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  • Claire Harrison

Sit. Stay. Repeat.


Photo by Ahmad Odeh on Unsplash

According to James Levine, M.D., Ph.D., Director of Obesity Solutions at Mayo Clinic in Arizona and Arizona State University, excess sitting is now linked to 35 diseases and conditions, including obesity, hypertension, back pain, cancer, cardiovascular disease and depression. In fact, governments such as Australia, Canada and the United Kingdom have identified sedentary life as a catastrophe.

Being sedentary has become "normal". We no longer need to move. The digital age is prematurely aging us. Many of us sit at desks, tap on keyboards and click a mouse for most of the day. There's no longer a need to connect mind and body because most jobs don't need us to use our bodies and so the body becomes defunct. The only time we notice it is when something starts to go wrong. And then what do we do? Head for the gym. Start practicing exercise regimes on machines, in an isolated environment, three times a week.


Now, any type of exercise is going to be beneficial. Running on a treadmill or doing a strength training class are both good for you. They won't, however, counter the negative effects of sitting still for the other 15 hours you’re awake. However, there are simple ways to include constant movement throughout your day.


5 ways to incorporate movement into your day

Sit on the floor

Have you noticed how often you have to adjust your position when you’re sitting on the floor? Try sitting on the floor instead of the sofa when watching TV or even during mealtimes and use your muscles to keep you sitting upright.


Take a stroll at lunchtime or take meetings outside, walk and talk

Go for more walks

Get out at lunchtime and go for a stroll. Instead of meeting friends in a coffee shop, grab one to go and walk and chat at the same time. Who says you need to hold a meeting in the office? Take work outside and walk and talk.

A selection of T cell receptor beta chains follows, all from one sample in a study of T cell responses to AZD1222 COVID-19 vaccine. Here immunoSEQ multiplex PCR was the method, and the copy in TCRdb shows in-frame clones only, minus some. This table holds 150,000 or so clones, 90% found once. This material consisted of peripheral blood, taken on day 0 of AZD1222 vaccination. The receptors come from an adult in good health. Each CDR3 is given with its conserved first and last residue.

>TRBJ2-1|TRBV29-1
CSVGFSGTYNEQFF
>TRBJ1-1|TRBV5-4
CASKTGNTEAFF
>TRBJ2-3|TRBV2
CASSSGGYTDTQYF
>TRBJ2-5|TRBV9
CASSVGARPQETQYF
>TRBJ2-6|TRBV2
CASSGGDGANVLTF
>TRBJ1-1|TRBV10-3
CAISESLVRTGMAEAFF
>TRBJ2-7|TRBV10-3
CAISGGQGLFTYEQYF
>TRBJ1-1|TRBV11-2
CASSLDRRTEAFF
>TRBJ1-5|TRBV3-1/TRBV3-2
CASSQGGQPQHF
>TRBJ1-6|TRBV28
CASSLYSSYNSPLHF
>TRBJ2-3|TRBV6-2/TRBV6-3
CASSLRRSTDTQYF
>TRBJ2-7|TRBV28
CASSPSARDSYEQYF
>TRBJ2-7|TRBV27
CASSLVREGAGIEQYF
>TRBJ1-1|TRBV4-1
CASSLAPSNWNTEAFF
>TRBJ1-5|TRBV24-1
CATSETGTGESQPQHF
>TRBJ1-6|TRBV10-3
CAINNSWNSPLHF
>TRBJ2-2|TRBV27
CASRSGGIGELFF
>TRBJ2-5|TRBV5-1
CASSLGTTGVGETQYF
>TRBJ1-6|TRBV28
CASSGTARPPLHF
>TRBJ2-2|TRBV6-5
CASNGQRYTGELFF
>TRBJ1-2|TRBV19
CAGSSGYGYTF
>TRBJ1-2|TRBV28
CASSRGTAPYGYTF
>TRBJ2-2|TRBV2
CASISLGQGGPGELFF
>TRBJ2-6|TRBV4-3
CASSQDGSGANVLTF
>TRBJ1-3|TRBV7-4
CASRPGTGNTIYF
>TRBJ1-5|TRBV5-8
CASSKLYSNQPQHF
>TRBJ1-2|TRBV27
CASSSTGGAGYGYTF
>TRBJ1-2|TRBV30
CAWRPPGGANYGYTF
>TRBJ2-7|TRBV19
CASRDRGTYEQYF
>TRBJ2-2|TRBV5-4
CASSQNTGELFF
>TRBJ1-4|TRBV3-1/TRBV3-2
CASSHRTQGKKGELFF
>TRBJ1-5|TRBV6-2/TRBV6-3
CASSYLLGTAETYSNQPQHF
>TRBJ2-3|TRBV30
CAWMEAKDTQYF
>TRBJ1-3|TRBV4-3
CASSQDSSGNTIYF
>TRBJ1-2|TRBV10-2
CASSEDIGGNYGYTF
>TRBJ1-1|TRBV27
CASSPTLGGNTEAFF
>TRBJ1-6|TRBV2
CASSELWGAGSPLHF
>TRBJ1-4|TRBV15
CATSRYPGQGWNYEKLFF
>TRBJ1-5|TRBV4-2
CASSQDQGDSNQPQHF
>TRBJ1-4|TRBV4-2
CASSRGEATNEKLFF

Squat in the kitchen

Use the kitchen or drawers at home as a reason to squat down. Store those things you use most often in a bottom drawer or cupboard and squat down to get them. Don't bend or hunch over, do a real squat!


Go barefoot

Go barefoot to use those muscles along the bottom of your feet more. And while you're at it, stretch those toes and calves at the same time.


Take up an exercise that works both your mind and your body

Exercise such as the GYROTONIC® method is all about movement. It links movement with breathing and works to increase the natural flexibility of the spine, whilst strengthening and stretching the musculature. It's one exercise system which truly links the head with the body, addressing body, mind and emotions. The movements promote a tremendous sense of wellbeing, delivering increased energy, greater mind-body awareness, long and lean muscles, improved posture and a stronger core.


“Once people are up and moving, they never go back,” says Dr. Levine. “This is a fundamental shift in how we function, but health gets better with movement, productivity gets better, and people enjoy their jobs — and lives — more.”


Whether you’re just starting your movement journey or love exercise and want to try something new, why not see if The Gyrotonic Method could work for you?


Hayley Oxley creates personalised sessions tailored to each client with one-to-one session working towards your own goals.



Blog sources:

https://nutritiouslife.com/nurture-yourself/exercise-and-movement/ https://mayoclinichealthsystem.org/hometown-health/featured-topic/the-importance-of-movement

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